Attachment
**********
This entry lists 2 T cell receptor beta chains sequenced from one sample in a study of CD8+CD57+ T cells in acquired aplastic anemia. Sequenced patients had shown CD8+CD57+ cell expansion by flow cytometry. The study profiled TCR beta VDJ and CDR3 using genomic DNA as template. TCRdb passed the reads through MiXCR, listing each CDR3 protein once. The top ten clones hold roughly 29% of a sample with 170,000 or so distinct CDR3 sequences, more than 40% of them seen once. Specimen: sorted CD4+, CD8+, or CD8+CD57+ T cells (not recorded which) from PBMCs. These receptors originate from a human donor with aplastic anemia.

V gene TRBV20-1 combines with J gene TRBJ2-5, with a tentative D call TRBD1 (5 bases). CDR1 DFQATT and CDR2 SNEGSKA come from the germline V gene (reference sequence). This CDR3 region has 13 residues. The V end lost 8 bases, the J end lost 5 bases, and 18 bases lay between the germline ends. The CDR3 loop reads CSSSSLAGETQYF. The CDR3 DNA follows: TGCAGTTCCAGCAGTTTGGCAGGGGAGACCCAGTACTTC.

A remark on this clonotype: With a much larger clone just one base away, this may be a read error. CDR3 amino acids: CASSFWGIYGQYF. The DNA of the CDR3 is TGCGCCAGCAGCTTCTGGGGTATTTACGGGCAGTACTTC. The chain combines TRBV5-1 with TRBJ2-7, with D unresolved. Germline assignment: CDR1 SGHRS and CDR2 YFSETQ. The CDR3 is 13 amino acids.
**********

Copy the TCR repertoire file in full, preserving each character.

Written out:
This entry lists 2 T cell receptor beta chains sequenced from one sample in a study of CD8+CD57+ T cells in acquired aplastic anemia. Sequenced patients had shown CD8+CD57+ cell expansion by flow cytometry. The study profiled TCR beta VDJ and CDR3 using genomic DNA as template. TCRdb passed the reads through MiXCR, listing each CDR3 protein once. The top ten clones hold roughly 29% of a sample with 170,000 or so distinct CDR3 sequences, more than 40% of them seen once. Specimen: sorted CD4+, CD8+, or CD8+CD57+ T cells (not recorded which) from PBMCs. These receptors originate from a human donor with aplastic anemia.

V gene TRBV20-1 combines with J gene TRBJ2-5, with a tentative D call TRBD1 (5 bases). CDR1 DFQATT and CDR2 SNEGSKA come from the germline V gene (reference sequence). This CDR3 region has 13 residues. The V end lost 8 bases, the J end lost 5 bases, and 18 bases lay between the germline ends. The CDR3 loop reads CSSSSLAGETQYF. The CDR3 DNA follows: TGCAGTTCCAGCAGTTTGGCAGGGGAGACCCAGTACTTC.

A remark on this clonotype: With a much larger clone just one base away, this may be a read error. CDR3 amino acids: CASSFWGIYGQYF. The DNA of the CDR3 is TGCGCCAGCAGCTTCTGGGGTATTTACGGGCAGTACTTC. The chain combines TRBV5-1 with TRBJ2-7, with D unresolved. Germline assignment: CDR1 SGHRS and CDR2 YFSETQ. The CDR3 is 13 amino acids.